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Only hockey player to survive Russian plane crash dies of his injuries

Relatives of Belarusian ice hockey player Ruslan Salei, killed in Wednesday's plane crash near Yaroslavl, mourn during a funeral ceremony in Minsk, Belarus, Saturday, Sept. 10, 2011. The chartered Yak-42 jet crashed Wednesday into the banks of the Volga River moments after takeoff from an airport near Yaroslavl. The crash killed 43 people, including 36 players, coaches and staff of the Lokomotiv Yaroslavl ice hockey team, many of whom were European national team and former NHL players. It was one of the worst aviation disasters ever in sports, shocking Russia and the world of hockey. The team had been heading to Minsk, Belarus to play its opening game of the Kontinental Hockey League season. (AP Photo/Dmitry Brushko)

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Relatives of Belarusian ice hockey player Ruslan Salei, killed in Wednesday's plane crash near Yaroslavl, mourn during a funeral ceremony in Minsk, Belarus, Saturday, Sept. 10, 2011. The chartered Yak-42 jet crashed Wednesday into the banks of the Volga River moments after takeoff from an airport near Yaroslavl. The crash killed 43 people, including 36 players, coaches and staff of the Lokomotiv Yaroslavl ice hockey team, many of whom were European national team and former NHL players. It was one of the worst aviation disasters ever in sports, shocking Russia and the world of hockey. The team had been heading to Minsk, Belarus to play its opening game of the Kontinental Hockey League season. (AP Photo/Dmitry Brushko)

MOSCOW - The only member of a top Russian hockey team to survive a plane crash that killed 44 people died Monday of his injuries in a Moscow hospital, a final bitter blow to all those who mourned the team's loss.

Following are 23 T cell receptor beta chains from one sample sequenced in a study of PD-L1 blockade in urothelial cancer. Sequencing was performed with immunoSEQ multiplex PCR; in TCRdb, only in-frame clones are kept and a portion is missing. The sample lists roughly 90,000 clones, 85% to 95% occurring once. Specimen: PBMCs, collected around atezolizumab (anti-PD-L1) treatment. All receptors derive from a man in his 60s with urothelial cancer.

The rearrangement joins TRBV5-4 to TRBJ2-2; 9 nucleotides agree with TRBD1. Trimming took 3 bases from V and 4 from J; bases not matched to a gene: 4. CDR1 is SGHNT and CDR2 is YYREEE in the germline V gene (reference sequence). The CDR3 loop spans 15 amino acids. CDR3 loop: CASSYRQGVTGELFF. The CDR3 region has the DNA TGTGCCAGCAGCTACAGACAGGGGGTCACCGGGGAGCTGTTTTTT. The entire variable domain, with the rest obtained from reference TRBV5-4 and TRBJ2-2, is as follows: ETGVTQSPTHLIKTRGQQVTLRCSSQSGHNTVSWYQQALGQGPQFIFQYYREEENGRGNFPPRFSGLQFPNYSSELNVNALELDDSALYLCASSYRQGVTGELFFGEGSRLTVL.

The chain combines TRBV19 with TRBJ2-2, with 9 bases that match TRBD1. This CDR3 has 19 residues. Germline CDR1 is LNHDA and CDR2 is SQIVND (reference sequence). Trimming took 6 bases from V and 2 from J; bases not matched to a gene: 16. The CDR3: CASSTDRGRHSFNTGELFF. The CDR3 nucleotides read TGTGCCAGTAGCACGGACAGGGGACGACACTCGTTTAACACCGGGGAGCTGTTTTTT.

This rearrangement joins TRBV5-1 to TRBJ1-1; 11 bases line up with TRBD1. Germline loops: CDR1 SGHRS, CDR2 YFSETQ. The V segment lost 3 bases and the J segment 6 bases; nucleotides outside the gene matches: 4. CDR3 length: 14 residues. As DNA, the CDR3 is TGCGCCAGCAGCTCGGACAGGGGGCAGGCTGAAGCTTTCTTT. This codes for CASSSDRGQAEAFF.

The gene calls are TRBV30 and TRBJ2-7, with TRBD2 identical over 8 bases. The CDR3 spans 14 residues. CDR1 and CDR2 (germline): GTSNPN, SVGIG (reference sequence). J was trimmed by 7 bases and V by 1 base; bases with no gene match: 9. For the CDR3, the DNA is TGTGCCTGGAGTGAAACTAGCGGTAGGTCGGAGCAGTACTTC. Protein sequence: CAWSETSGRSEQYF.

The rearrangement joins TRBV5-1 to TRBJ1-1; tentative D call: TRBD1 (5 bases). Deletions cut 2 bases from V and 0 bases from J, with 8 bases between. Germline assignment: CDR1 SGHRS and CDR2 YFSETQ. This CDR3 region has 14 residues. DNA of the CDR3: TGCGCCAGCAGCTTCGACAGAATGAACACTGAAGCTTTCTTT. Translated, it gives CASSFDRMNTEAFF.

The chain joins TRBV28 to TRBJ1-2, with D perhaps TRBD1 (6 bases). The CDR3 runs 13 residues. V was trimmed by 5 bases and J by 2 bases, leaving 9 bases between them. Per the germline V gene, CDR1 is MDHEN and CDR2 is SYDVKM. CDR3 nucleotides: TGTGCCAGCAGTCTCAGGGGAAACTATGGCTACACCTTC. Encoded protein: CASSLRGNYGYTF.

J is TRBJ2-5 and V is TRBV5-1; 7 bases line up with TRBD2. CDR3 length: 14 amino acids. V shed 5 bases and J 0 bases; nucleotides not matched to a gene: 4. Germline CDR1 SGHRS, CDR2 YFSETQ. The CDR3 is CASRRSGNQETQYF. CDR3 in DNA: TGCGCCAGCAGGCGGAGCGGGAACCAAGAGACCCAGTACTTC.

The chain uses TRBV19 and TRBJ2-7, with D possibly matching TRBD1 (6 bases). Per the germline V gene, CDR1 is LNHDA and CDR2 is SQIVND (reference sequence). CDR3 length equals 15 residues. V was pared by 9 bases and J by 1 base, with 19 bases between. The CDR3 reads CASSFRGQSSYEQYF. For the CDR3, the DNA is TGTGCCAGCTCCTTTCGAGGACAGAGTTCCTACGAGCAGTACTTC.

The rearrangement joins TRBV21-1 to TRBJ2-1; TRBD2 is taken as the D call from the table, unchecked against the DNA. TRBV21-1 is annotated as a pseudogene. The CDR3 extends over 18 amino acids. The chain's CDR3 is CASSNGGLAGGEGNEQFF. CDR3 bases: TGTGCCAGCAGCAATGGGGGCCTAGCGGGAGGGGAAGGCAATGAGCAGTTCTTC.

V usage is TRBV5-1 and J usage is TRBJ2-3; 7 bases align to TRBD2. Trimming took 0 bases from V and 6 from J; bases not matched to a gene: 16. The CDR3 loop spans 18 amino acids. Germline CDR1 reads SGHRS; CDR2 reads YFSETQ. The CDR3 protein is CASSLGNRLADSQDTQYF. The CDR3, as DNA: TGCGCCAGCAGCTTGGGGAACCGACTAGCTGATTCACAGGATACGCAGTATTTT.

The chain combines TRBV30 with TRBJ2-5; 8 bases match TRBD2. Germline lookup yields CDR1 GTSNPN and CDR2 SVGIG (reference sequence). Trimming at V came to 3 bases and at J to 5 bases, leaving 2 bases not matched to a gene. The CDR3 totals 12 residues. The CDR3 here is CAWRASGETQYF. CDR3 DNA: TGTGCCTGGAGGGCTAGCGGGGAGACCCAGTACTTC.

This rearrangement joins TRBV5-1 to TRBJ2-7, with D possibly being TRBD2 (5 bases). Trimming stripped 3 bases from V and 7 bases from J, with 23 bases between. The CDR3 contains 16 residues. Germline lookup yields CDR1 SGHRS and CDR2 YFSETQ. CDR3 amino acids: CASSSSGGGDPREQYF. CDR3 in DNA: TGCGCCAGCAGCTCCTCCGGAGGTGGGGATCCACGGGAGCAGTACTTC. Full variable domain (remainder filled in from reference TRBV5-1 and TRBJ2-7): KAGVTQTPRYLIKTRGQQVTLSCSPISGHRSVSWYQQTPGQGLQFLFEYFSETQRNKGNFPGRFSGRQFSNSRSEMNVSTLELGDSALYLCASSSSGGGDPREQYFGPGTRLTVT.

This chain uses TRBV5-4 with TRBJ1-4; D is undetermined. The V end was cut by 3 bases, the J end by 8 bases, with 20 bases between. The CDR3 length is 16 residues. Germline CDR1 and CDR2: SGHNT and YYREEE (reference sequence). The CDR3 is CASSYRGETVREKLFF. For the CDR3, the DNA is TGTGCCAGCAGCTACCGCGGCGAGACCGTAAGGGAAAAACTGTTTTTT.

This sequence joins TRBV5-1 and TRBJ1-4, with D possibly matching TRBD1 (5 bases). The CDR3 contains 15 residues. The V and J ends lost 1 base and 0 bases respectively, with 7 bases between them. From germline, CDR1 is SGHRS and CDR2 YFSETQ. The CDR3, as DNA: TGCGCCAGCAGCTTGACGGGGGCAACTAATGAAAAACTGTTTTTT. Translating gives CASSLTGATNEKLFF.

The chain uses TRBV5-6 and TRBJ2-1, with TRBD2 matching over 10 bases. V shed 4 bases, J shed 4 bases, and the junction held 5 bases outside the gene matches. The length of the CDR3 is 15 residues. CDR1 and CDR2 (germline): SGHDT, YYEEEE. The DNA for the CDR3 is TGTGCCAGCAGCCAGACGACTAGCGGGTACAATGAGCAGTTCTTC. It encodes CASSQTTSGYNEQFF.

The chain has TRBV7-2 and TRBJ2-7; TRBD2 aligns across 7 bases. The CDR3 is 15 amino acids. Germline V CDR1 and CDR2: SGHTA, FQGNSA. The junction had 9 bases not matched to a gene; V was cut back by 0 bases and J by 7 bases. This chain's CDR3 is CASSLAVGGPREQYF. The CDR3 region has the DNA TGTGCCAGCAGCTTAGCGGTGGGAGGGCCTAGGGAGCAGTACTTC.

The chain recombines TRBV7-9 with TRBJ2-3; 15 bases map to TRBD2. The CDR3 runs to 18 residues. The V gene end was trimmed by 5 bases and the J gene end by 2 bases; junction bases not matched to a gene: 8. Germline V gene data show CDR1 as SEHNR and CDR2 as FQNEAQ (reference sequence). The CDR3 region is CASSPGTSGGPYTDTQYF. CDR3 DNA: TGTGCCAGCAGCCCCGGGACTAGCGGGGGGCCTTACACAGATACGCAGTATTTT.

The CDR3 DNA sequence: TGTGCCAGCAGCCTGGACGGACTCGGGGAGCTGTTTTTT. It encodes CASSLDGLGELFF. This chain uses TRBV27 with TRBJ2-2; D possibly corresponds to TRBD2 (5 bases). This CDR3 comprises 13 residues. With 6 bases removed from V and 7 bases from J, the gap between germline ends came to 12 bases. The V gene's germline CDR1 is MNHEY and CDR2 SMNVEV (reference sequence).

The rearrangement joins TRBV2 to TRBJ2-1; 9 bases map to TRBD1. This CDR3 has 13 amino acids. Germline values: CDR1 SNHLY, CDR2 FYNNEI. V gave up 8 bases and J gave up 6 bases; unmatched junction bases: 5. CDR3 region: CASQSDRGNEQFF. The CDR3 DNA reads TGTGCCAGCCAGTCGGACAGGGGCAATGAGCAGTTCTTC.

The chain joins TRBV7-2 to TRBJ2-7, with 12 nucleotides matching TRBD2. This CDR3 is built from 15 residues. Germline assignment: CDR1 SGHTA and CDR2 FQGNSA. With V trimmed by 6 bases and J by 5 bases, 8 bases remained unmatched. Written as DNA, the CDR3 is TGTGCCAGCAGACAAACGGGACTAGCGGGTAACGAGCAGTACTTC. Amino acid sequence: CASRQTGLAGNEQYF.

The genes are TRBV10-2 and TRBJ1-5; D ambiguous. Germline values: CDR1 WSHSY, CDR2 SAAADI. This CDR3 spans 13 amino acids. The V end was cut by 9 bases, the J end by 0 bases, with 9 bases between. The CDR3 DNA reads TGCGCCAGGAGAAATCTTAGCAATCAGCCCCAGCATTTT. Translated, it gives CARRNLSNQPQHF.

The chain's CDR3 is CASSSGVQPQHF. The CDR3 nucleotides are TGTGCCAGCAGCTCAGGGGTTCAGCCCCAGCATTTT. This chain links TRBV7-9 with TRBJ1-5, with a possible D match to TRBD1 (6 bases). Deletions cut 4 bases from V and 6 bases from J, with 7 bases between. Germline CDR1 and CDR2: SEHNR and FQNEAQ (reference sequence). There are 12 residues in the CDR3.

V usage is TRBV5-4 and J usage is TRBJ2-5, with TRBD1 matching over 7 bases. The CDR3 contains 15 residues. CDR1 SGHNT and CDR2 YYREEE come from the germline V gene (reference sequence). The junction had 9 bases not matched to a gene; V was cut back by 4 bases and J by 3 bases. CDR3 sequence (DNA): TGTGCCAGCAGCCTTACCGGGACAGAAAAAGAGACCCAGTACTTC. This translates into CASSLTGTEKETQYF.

The Vishnevsky hospital said 26-year-old Alexander Galimov died of the severe burns that covered about 90 per cent of his body, despite the best efforts of doctors in its burn unit, considered one of the best in Russia.

The crash Wednesday of a chartered Yak-42 jet outside the western city of Yaroslavl took the lives of 28 players, two coaches and seven other staff of the local Lokomotiv Yaroslavl ice hockey club. The only other person to survive, flight crew member Alexander Sizov, remained in intensive care at Moscow's Sklifosovsky hospital.

Unlike many other members of Lokomotiv who were European Union citizens and once played in the NHL, Galimov was a native of Yaroslavl and a product of its youth program. His initial survival had inspired the entire city, where the team was a source of great pride.

At rallies following the crash, fans chanted "Galimov, live for the whole team!" and other slogans dedicated to him.

"All of Yaroslavl, all of the country, all of the world followed the doctors' words, believing, hoping, praying that he would defeat death and remain with us," Yaroslavl Gov. Sergei Vakhrukov said Monday.

The governor described Galimov, a forward, as a fan favourite who remained true to his home club for many years.

"He carried the team spirit of Lokomotiv and through his indomitable character often reversed the course of the most difficult games," Vakhrukov said.

Russian President Dmitry Medvedev presided over a meeting Monday to decide the future of the team. The team decided to pull out of the Kontinental Hockey League for a year while it rebuilds, but will bring up players from its farm system and compete in a lower league starting in December.

"We can't leave the city without hockey," Vsevolod Kukushkin, an adviser to the KHL, told The Associated Press. "It's a hockey city."

A memorial ceremony Saturday in the Lokomotiv ice arena drew an estimated 100,000 people, including Prime Minister Vladimir Putin.

The crash, one of the worst ever aviation disasters in sports, shocked all of Russia and the international hockey community.

The team was heading to Minsk, Belarus, to play its opening game of the Kontinental Hockey League season when the plane crashed into the Volga River bank shortly after takeoff and burst into flames.

Russian aviation experts say they have come to no conclusions yet about the cause of the crash. The plane appeared to have trouble gaining altitude, but investigators say its flight data recorders showed that all three engines were operating up until the moment the plane crashed.

Aviation authorities have ordered safety checks on all the approximately 60 Yak-42 jets still in service in Russia, and grounded at least four of them.

Experts blame Russia's poor aviation safety record on an aging fleet, weak government controls, poor pilot training and a cost-cutting mentality.

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